EH: Okay.

CW: I was told the next day I would take a qualified examination. It was kind of a... that's how I got to Corvallis.

EH: Okay, so when you got here you started studying and teaching both?

CW: I was a teaching assistant. I was assigned to take of some laboratories. It was pretty easy for me. Academically I didn't have any problem, but I certainly did have a problem with culture. I recall in April sometime one day in the afternoon while guiding chemistry, all the people came in, all the students came in dressed very funny, you know, so called, the Sadie Hawkins day. The girl students wearing hardly any shoe. I said well, this will not do to do 00:39:00experiments with ether, you're going to catch fire with nothing to protect you. No die. Of course they all laughed. Oh, they said, you just don't understand, you're foreign, you don't understand our system. I said, well maybe I don't understand the new system but I do understand safety. But they went to department head, Dr. Gilbert. Gilbert after listening to my case, he said Wang you're right. Told me I'm right. The lab was closed. That was my first contact with the American culture. Pretty kind of a college in my, in the rooming house and I ate at a boy's house, what was called Heckert [?] place.

That was in '46. by '47 I arranged to have my wife arrive here as a teaching 00:40:00assistant in a physics department. I got my master's degree, she got hers. Unfortunately at the stroke of... by 1950 my wife became pretty ill and in '51 in May she passed away. At that time I was just graduate, and China was by that time under the control of the communist regime government. So not much I could do, so I stay here as an instructor, and that was the beginning of the long stay 00:41:00for 31 years until I retire from Oregon State.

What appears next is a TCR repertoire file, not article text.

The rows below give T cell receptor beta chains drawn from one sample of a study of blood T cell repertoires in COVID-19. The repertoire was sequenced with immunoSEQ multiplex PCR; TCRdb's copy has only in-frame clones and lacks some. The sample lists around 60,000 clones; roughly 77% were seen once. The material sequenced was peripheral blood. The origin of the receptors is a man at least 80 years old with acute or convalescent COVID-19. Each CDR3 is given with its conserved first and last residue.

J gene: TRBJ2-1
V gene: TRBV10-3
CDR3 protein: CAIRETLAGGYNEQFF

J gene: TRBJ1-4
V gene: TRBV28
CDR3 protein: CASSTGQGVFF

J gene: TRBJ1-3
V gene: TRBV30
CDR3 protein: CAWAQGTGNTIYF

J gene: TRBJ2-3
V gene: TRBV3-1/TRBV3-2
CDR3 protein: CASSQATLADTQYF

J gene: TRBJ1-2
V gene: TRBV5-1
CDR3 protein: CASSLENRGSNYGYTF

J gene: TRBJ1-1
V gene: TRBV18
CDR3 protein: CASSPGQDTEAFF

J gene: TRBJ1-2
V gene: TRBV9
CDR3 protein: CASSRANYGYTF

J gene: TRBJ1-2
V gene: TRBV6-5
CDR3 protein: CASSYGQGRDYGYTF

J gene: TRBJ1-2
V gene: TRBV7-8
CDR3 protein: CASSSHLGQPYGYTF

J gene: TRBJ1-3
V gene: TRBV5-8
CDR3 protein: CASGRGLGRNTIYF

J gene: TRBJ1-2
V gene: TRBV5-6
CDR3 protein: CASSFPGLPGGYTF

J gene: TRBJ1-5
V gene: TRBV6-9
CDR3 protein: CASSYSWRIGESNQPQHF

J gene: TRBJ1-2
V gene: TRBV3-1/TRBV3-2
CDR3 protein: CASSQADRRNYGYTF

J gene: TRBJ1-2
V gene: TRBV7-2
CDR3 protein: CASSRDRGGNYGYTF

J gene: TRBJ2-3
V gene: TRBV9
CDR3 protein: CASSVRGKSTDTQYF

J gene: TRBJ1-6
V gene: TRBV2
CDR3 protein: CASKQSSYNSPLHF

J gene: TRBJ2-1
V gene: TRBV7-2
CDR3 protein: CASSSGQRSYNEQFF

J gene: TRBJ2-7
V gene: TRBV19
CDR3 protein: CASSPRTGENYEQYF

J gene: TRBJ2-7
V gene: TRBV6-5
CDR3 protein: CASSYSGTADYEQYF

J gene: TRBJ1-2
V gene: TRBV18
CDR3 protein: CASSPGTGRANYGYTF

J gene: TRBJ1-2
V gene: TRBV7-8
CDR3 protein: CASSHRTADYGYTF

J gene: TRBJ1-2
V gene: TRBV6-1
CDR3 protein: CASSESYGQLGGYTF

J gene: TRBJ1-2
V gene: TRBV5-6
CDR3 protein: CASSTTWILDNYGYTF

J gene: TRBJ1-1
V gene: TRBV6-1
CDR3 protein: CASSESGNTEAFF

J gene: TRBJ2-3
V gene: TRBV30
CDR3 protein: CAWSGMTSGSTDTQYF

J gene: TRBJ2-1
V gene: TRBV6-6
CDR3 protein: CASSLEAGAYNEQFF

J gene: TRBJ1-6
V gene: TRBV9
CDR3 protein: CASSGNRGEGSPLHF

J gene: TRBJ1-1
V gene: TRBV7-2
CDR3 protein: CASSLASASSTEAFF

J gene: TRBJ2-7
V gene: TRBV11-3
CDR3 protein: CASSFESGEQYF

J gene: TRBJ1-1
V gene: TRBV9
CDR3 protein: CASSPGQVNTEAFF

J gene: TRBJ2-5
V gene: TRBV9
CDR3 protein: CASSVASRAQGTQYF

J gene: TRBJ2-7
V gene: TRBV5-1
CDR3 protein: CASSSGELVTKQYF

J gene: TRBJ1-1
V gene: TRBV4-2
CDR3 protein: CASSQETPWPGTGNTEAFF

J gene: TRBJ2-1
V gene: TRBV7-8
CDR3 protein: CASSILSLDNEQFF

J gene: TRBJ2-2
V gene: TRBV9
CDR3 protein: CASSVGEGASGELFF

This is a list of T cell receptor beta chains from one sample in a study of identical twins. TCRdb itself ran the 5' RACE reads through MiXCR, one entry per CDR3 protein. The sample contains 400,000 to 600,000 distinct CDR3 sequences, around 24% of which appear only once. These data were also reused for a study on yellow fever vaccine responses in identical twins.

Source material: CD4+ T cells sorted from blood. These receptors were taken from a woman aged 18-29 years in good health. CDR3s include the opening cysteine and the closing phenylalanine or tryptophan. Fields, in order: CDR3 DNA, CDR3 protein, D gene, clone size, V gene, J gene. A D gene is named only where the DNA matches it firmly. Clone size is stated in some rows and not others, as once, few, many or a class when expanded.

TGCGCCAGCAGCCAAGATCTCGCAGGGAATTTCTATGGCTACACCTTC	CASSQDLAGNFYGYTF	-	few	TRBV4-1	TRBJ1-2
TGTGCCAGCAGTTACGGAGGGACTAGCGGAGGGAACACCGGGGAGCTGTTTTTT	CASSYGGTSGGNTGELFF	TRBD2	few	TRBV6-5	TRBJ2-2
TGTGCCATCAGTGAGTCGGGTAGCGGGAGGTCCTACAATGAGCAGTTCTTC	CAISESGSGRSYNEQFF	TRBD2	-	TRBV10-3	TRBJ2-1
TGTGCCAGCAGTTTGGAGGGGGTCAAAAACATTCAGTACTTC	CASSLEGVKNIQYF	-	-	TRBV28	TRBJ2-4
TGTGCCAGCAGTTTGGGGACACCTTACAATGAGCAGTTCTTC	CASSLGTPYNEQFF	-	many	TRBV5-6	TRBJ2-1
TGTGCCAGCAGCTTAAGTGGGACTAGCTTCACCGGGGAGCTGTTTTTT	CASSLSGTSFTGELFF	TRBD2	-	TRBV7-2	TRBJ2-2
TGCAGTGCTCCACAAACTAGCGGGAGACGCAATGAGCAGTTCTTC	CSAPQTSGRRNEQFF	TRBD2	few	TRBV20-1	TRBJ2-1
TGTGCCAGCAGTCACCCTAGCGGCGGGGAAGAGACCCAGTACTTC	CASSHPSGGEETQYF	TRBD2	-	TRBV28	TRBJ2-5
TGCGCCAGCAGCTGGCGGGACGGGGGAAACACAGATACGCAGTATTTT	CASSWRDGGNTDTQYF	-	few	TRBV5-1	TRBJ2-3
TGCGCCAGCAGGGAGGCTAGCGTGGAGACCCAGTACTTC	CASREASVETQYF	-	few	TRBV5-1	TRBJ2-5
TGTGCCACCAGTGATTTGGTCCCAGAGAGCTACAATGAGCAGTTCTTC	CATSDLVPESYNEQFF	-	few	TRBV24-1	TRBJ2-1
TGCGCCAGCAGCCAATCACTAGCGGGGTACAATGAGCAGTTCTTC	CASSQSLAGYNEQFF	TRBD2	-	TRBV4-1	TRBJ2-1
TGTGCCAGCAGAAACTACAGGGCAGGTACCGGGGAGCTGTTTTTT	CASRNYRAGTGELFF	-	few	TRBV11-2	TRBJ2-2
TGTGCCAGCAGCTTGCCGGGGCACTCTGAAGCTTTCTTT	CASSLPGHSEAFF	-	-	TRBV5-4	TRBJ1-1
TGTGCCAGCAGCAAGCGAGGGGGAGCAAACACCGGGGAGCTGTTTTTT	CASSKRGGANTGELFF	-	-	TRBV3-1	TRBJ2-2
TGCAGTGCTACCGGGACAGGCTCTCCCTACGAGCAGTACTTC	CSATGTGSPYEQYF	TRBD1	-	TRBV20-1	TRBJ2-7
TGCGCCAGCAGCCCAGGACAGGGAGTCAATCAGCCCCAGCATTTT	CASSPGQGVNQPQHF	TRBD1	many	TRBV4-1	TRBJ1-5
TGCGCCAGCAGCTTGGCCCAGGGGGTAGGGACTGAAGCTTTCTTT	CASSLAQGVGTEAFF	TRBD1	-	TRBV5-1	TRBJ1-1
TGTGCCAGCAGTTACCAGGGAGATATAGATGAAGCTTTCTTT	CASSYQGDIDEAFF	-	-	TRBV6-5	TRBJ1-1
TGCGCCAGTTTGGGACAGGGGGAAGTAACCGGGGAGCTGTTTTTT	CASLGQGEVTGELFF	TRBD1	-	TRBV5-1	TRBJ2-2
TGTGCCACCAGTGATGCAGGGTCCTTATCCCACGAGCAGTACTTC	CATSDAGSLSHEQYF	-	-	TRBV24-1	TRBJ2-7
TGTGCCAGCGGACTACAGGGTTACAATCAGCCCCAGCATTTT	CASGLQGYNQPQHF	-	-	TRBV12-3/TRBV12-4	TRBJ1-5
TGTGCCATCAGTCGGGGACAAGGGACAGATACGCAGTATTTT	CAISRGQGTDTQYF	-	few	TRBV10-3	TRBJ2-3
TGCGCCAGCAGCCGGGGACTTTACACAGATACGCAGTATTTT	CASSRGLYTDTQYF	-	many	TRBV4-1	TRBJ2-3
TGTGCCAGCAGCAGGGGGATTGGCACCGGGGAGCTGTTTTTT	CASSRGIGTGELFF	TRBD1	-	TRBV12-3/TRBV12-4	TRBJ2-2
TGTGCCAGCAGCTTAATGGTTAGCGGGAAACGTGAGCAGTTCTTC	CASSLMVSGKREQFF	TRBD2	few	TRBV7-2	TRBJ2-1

EH: Okay.

CW: Does that do the job for you?

EH: Why don't you tell me a little bit more about what you do here now?

CW: Huh?

EH: Tell me a little bit about what you do here at Oregon State now.

CW: Well, you see after I got an apprenticeship I taught for one year. I started doing research with two professors and I started using radioisotope as a research tool. And before too long we were able to get grant money from the atomic energy commission, so we did very well and then we published a lot of papers. I was promoted to assistant professor and then associate professor. Then I taught a course in an area of how to use radioisotopes that was forefront in 00:42:00the country. So I also published quite a few papers, so I was promoted, in a few more years was promoted associate professors. Four more years I was promoted full professor. In 1958 I realized that this campus we do not have a facility to the job in teaching or research in the area of using radiation. So I proposed to get federal money to build a facility and there were quite a few friends here, my colleague helped out, we had a committee, and we were sending applications to the National Science Foundation, National Institute of Health, and the Atomic 00:43:00Energy Commission. We were turned down by either one agency, other agency a couple times, but I was kind of stubborn. The third time was a charm. Finally we got money. So we build a radiation center as the one build in here now. We by '62, we started construction in '64 we moved in. So the center began to expand. It was simply another application to National Science Foundation getting more money to build a reactor, to the Atomic Energy Commission also. So we were able to get the money by '67 the second portion of the radiation center was complete. The reactor was built and the reactor wasn't critical, so it became the one of 00:44:00the few radiation center on the university campus in the country.